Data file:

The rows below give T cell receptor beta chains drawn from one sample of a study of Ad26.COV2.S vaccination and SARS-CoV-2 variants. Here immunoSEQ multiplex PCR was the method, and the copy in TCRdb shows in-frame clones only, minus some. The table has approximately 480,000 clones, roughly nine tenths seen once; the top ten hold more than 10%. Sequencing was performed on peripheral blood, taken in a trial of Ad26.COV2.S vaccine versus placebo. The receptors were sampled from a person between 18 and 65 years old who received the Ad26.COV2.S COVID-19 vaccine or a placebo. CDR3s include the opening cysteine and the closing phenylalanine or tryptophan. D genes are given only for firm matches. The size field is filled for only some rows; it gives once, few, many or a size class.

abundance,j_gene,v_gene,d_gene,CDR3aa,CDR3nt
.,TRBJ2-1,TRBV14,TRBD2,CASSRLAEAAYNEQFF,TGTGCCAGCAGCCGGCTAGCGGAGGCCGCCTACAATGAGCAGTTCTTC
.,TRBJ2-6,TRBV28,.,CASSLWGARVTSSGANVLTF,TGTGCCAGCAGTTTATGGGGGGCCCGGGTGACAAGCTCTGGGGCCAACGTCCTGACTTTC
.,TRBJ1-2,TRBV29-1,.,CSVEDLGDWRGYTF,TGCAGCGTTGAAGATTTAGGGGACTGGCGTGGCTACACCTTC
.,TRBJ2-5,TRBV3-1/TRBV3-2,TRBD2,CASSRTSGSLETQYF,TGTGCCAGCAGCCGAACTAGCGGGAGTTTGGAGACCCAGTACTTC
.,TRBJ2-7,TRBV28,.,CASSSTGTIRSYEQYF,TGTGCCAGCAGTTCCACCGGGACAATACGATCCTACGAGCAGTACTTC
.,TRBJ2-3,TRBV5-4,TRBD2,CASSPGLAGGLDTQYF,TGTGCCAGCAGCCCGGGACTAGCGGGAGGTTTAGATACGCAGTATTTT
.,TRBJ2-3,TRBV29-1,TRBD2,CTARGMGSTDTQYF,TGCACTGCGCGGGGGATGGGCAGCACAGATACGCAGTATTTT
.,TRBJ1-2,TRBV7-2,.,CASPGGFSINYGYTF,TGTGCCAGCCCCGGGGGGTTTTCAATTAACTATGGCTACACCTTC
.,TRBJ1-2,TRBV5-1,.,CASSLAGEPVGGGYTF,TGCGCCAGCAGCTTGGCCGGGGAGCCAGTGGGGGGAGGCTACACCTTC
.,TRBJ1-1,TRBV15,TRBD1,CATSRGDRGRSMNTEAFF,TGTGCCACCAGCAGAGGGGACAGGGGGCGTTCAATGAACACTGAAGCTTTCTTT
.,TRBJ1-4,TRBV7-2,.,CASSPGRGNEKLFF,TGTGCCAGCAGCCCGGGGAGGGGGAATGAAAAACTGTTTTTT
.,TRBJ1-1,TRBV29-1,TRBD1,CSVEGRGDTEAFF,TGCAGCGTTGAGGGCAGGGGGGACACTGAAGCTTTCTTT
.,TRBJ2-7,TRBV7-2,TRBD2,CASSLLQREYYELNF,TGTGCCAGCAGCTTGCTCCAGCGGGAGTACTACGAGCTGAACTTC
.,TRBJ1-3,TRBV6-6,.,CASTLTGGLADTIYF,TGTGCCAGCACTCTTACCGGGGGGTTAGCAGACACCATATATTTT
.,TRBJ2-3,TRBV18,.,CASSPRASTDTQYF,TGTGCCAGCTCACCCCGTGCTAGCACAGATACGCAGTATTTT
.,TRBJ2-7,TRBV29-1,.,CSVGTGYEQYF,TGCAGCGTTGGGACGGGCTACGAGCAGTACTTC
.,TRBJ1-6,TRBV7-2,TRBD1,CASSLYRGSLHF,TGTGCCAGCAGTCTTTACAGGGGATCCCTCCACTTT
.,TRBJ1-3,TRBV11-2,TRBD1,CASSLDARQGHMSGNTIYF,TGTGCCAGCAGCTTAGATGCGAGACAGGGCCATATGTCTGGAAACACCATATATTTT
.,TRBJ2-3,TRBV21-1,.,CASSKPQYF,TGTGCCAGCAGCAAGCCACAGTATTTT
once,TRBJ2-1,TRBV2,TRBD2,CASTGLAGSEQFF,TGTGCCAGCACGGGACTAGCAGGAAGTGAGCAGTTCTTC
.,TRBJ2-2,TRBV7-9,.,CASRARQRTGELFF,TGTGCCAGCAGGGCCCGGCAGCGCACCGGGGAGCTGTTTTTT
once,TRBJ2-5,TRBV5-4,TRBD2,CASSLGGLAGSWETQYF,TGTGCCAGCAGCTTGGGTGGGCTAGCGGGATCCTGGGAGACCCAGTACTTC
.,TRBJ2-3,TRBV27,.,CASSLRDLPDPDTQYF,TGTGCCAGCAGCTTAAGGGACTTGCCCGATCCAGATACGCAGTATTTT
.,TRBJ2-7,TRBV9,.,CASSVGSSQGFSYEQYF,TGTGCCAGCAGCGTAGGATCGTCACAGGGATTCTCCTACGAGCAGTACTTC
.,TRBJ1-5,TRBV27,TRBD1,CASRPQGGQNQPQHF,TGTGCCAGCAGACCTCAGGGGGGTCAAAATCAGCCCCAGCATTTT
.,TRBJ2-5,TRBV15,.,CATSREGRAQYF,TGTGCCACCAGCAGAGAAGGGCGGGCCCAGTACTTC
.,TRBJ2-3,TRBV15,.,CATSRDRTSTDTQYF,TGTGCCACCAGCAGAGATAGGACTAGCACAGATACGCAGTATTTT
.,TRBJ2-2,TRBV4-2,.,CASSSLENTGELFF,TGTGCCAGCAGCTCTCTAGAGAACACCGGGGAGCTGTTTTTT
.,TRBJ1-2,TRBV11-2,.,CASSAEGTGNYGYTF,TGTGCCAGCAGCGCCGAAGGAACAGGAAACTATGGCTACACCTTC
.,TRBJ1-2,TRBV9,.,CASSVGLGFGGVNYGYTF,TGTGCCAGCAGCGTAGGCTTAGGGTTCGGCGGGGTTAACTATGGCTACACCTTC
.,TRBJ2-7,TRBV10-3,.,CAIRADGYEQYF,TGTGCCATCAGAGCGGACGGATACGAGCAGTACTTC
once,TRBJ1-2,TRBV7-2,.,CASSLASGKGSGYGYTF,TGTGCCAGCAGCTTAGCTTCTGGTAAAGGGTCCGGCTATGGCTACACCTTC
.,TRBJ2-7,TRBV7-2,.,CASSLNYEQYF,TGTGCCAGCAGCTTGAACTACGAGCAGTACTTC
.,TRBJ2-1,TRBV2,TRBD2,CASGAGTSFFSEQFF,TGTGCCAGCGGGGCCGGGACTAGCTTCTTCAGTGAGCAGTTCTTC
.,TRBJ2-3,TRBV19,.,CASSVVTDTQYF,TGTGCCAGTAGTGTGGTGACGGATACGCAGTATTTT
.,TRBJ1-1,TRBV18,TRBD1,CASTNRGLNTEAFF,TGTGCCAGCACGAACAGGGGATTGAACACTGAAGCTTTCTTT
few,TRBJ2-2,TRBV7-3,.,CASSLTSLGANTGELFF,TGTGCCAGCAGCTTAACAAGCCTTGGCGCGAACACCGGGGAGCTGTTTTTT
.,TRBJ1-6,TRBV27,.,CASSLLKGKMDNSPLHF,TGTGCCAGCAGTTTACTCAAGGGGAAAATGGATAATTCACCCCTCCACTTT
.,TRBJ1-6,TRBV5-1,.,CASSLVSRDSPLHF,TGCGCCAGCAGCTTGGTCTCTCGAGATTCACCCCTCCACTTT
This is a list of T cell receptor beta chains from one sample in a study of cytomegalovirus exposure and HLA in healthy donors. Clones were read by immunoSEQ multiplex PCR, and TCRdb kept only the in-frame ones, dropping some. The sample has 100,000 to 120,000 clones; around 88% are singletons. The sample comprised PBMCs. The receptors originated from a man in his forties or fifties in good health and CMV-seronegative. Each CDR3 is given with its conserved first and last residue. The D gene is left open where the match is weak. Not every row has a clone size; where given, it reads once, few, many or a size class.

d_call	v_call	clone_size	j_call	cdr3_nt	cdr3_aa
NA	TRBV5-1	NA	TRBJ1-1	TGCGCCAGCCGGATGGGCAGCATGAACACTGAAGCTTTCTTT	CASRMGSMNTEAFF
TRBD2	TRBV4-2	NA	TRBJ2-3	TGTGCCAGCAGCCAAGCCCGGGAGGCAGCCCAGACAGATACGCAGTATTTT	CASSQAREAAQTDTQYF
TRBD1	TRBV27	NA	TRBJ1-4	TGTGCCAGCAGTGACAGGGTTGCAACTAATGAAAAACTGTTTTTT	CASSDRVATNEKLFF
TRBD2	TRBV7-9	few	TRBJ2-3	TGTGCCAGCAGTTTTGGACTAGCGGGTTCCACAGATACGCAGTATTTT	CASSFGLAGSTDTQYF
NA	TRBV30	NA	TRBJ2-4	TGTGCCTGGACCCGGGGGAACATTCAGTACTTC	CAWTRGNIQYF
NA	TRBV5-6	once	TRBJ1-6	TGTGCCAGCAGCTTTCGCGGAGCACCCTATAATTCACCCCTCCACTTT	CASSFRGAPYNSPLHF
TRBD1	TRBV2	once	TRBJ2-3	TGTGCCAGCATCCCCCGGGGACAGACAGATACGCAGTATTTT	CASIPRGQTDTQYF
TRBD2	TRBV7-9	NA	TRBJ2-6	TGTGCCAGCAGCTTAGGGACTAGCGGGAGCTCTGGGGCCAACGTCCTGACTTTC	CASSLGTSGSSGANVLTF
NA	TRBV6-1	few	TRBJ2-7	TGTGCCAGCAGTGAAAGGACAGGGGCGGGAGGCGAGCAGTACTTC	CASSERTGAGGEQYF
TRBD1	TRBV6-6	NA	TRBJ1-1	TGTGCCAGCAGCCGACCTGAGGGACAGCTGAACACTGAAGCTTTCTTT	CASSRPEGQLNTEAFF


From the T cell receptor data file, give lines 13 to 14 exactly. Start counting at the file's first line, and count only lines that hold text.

.,TRBJ1-4,TRBV7-2,.,CASSPGRGNEKLFF,TGTGCCAGCAGCCCGGGGAGGGGGAATGAAAAACTGTTTTTT
.,TRBJ1-1,TRBV29-1,TRBD1,CSVEGRGDTEAFF,TGCAGCGTTGAGGGCAGGGGGGACACTGAAGCTTTCTTT